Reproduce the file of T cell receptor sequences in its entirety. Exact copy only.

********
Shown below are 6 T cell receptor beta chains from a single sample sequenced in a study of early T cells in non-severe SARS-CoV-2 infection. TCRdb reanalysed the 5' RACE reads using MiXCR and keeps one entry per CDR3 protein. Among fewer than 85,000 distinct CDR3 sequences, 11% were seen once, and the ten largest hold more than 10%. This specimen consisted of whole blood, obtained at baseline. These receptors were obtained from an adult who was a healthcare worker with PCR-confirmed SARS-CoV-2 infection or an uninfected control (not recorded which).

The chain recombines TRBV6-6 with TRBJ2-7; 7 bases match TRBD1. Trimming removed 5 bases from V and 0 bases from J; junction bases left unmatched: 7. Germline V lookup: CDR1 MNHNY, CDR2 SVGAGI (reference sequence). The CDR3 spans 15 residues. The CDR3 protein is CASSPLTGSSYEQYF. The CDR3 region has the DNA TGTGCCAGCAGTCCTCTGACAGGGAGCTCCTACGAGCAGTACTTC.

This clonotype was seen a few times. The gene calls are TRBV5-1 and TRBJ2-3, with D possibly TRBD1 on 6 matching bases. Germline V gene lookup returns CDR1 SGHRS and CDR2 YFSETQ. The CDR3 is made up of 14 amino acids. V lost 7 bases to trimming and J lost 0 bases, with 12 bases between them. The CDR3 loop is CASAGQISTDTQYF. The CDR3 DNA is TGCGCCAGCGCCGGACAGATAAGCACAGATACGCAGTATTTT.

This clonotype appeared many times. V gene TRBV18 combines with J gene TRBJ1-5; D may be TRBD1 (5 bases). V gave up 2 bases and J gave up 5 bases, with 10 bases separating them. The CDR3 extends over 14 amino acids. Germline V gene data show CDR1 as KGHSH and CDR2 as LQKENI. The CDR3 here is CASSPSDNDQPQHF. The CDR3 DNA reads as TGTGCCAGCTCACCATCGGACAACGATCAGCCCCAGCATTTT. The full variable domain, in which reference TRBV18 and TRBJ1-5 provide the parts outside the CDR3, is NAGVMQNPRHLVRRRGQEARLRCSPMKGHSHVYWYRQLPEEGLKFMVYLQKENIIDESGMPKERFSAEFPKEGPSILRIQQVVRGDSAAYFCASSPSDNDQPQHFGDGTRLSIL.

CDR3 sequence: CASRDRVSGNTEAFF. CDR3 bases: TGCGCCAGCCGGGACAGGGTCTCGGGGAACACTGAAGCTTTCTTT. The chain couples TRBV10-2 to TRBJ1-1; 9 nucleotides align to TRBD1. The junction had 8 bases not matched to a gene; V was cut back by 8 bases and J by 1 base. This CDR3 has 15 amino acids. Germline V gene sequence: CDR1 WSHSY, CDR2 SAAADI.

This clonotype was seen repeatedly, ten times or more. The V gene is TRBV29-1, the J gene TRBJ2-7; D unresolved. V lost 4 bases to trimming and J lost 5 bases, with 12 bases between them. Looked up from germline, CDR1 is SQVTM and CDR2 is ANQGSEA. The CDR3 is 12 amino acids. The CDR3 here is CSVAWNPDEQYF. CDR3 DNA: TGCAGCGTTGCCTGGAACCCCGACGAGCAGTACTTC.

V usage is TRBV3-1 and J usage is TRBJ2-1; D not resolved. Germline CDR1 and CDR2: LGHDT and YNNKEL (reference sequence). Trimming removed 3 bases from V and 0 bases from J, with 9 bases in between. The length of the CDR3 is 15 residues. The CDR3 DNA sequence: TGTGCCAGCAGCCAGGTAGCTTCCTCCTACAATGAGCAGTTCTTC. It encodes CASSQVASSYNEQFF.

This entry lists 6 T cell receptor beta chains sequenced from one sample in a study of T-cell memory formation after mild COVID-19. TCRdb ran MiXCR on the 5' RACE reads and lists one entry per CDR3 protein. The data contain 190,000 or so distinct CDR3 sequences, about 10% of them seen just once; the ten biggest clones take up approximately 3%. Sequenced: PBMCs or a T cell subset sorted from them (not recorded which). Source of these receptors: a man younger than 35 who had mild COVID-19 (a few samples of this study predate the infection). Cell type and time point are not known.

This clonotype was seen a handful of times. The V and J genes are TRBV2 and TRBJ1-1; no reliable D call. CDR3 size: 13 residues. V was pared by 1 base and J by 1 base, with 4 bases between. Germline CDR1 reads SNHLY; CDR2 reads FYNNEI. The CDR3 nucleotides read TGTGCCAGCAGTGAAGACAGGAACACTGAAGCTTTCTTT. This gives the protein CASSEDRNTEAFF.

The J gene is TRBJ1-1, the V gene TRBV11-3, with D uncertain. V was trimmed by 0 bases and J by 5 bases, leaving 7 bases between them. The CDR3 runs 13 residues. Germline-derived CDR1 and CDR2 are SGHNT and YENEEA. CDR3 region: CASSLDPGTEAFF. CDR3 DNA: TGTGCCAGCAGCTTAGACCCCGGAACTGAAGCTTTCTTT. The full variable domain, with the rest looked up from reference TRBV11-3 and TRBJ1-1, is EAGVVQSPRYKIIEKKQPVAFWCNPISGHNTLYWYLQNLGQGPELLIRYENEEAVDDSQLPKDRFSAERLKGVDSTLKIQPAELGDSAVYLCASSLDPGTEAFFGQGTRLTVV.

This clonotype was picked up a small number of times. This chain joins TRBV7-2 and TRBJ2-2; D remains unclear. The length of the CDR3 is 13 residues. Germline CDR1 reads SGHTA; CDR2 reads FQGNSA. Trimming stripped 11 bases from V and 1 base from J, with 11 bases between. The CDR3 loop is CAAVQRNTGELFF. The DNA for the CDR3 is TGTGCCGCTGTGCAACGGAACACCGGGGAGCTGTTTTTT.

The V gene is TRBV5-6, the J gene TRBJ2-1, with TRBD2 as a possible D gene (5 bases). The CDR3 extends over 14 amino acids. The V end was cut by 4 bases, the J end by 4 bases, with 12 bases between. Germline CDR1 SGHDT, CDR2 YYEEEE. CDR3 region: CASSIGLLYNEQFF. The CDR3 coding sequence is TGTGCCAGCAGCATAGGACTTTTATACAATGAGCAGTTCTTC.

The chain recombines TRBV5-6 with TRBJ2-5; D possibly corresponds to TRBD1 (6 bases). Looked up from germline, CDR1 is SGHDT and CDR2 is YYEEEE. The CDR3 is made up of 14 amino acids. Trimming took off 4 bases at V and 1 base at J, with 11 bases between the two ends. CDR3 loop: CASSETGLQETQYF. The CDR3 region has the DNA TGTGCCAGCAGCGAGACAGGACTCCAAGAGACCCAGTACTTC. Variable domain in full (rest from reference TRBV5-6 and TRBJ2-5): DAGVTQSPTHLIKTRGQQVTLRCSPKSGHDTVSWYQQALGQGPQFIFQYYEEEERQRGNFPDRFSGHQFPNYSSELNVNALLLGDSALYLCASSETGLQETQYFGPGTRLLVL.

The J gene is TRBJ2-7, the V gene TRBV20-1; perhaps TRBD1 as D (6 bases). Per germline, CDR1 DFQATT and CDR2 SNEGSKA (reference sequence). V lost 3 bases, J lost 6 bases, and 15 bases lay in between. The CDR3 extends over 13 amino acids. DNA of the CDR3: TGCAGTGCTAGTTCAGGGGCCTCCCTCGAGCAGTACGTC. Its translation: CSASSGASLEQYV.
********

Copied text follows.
Shown below are 6 T cell receptor beta chains from a single sample sequenced in a study of early T cells in non-severe SARS-CoV-2 infection. TCRdb reanalysed the 5' RACE reads using MiXCR and keeps one entry per CDR3 protein. Among fewer than 85,000 distinct CDR3 sequences, 11% were seen once, and the ten largest hold more than 10%. This specimen consisted of whole blood, obtained at baseline. These receptors were obtained from an adult who was a healthcare worker with PCR-confirmed SARS-CoV-2 infection or an uninfected control (not recorded which).

The chain recombines TRBV6-6 with TRBJ2-7; 7 bases match TRBD1. Trimming removed 5 bases from V and 0 bases from J; junction bases left unmatched: 7. Germline V lookup: CDR1 MNHNY, CDR2 SVGAGI (reference sequence). The CDR3 spans 15 residues. The CDR3 protein is CASSPLTGSSYEQYF. The CDR3 region has the DNA TGTGCCAGCAGTCCTCTGACAGGGAGCTCCTACGAGCAGTACTTC.

This clonotype was seen a few times. The gene calls are TRBV5-1 and TRBJ2-3, with D possibly TRBD1 on 6 matching bases. Germline V gene lookup returns CDR1 SGHRS and CDR2 YFSETQ. The CDR3 is made up of 14 amino acids. V lost 7 bases to trimming and J lost 0 bases, with 12 bases between them. The CDR3 loop is CASAGQISTDTQYF. The CDR3 DNA is TGCGCCAGCGCCGGACAGATAAGCACAGATACGCAGTATTTT.

This clonotype appeared many times. V gene TRBV18 combines with J gene TRBJ1-5; D may be TRBD1 (5 bases). V gave up 2 bases and J gave up 5 bases, with 10 bases separating them. The CDR3 extends over 14 amino acids. Germline V gene data show CDR1 as KGHSH and CDR2 as LQKENI. The CDR3 here is CASSPSDNDQPQHF. The CDR3 DNA reads as TGTGCCAGCTCACCATCGGACAACGATCAGCCCCAGCATTTT. The full variable domain, in which reference TRBV18 and TRBJ1-5 provide the parts outside the CDR3, is NAGVMQNPRHLVRRRGQEARLRCSPMKGHSHVYWYRQLPEEGLKFMVYLQKENIIDESGMPKERFSAEFPKEGPSILRIQQVVRGDSAAYFCASSPSDNDQPQHFGDGTRLSIL.

CDR3 sequence: CASRDRVSGNTEAFF. CDR3 bases: TGCGCCAGCCGGGACAGGGTCTCGGGGAACACTGAAGCTTTCTTT. The chain couples TRBV10-2 to TRBJ1-1; 9 nucleotides align to TRBD1. The junction had 8 bases not matched to a gene; V was cut back by 8 bases and J by 1 base. This CDR3 has 15 amino acids. Germline V gene sequence: CDR1 WSHSY, CDR2 SAAADI.

This clonotype was seen repeatedly, ten times or more. The V gene is TRBV29-1, the J gene TRBJ2-7; D unresolved. V lost 4 bases to trimming and J lost 5 bases, with 12 bases between them. Looked up from germline, CDR1 is SQVTM and CDR2 is ANQGSEA. The CDR3 is 12 amino acids. The CDR3 here is CSVAWNPDEQYF. CDR3 DNA: TGCAGCGTTGCCTGGAACCCCGACGAGCAGTACTTC.

V usage is TRBV3-1 and J usage is TRBJ2-1; D not resolved. Germline CDR1 and CDR2: LGHDT and YNNKEL (reference sequence). Trimming removed 3 bases from V and 0 bases from J, with 9 bases in between. The length of the CDR3 is 15 residues. The CDR3 DNA sequence: TGTGCCAGCAGCCAGGTAGCTTCCTCCTACAATGAGCAGTTCTTC. It encodes CASSQVASSYNEQFF.

This entry lists 6 T cell receptor beta chains sequenced from one sample in a study of T-cell memory formation after mild COVID-19. TCRdb ran MiXCR on the 5' RACE reads and lists one entry per CDR3 protein. The data contain 190,000 or so distinct CDR3 sequences, about 10% of them seen just once; the ten biggest clones take up approximately 3%. Sequenced: PBMCs or a T cell subset sorted from them (not recorded which). Source of these receptors: a man younger than 35 who had mild COVID-19 (a few samples of this study predate the infection). Cell type and time point are not known.

This clonotype was seen a handful of times. The V and J genes are TRBV2 and TRBJ1-1; no reliable D call. CDR3 size: 13 residues. V was pared by 1 base and J by 1 base, with 4 bases between. Germline CDR1 reads SNHLY; CDR2 reads FYNNEI. The CDR3 nucleotides read TGTGCCAGCAGTGAAGACAGGAACACTGAAGCTTTCTTT. This gives the protein CASSEDRNTEAFF.

The J gene is TRBJ1-1, the V gene TRBV11-3, with D uncertain. V was trimmed by 0 bases and J by 5 bases, leaving 7 bases between them. The CDR3 runs 13 residues. Germline-derived CDR1 and CDR2 are SGHNT and YENEEA. CDR3 region: CASSLDPGTEAFF. CDR3 DNA: TGTGCCAGCAGCTTAGACCCCGGAACTGAAGCTTTCTTT. The full variable domain, with the rest looked up from reference TRBV11-3 and TRBJ1-1, is EAGVVQSPRYKIIEKKQPVAFWCNPISGHNTLYWYLQNLGQGPELLIRYENEEAVDDSQLPKDRFSAERLKGVDSTLKIQPAELGDSAVYLCASSLDPGTEAFFGQGTRLTVV.

This clonotype was picked up a small number of times. This chain joins TRBV7-2 and TRBJ2-2; D remains unclear. The length of the CDR3 is 13 residues. Germline CDR1 reads SGHTA; CDR2 reads FQGNSA. Trimming stripped 11 bases from V and 1 base from J, with 11 bases between. The CDR3 loop is CAAVQRNTGELFF. The DNA for the CDR3 is TGTGCCGCTGTGCAACGGAACACCGGGGAGCTGTTTTTT.

The V gene is TRBV5-6, the J gene TRBJ2-1, with TRBD2 as a possible D gene (5 bases). The CDR3 extends over 14 amino acids. The V end was cut by 4 bases, the J end by 4 bases, with 12 bases between. Germline CDR1 SGHDT, CDR2 YYEEEE. CDR3 region: CASSIGLLYNEQFF. The CDR3 coding sequence is TGTGCCAGCAGCATAGGACTTTTATACAATGAGCAGTTCTTC.

The chain recombines TRBV5-6 with TRBJ2-5; D possibly corresponds to TRBD1 (6 bases). Looked up from germline, CDR1 is SGHDT and CDR2 is YYEEEE. The CDR3 is made up of 14 amino acids. Trimming took off 4 bases at V and 1 base at J, with 11 bases between the two ends. CDR3 loop: CASSETGLQETQYF. The CDR3 region has the DNA TGTGCCAGCAGCGAGACAGGACTCCAAGAGACCCAGTACTTC. Variable domain in full (rest from reference TRBV5-6 and TRBJ2-5): DAGVTQSPTHLIKTRGQQVTLRCSPKSGHDTVSWYQQALGQGPQFIFQYYEEEERQRGNFPDRFSGHQFPNYSSELNVNALLLGDSALYLCASSETGLQETQYFGPGTRLLVL.

The J gene is TRBJ2-7, the V gene TRBV20-1; perhaps TRBD1 as D (6 bases). Per germline, CDR1 DFQATT and CDR2 SNEGSKA (reference sequence). V lost 3 bases, J lost 6 bases, and 15 bases lay in between. The CDR3 extends over 13 amino acids. DNA of the CDR3: TGCAGTGCTAGTTCAGGGGCCTCCCTCGAGCAGTACGTC. Its translation: CSASSGASLEQYV.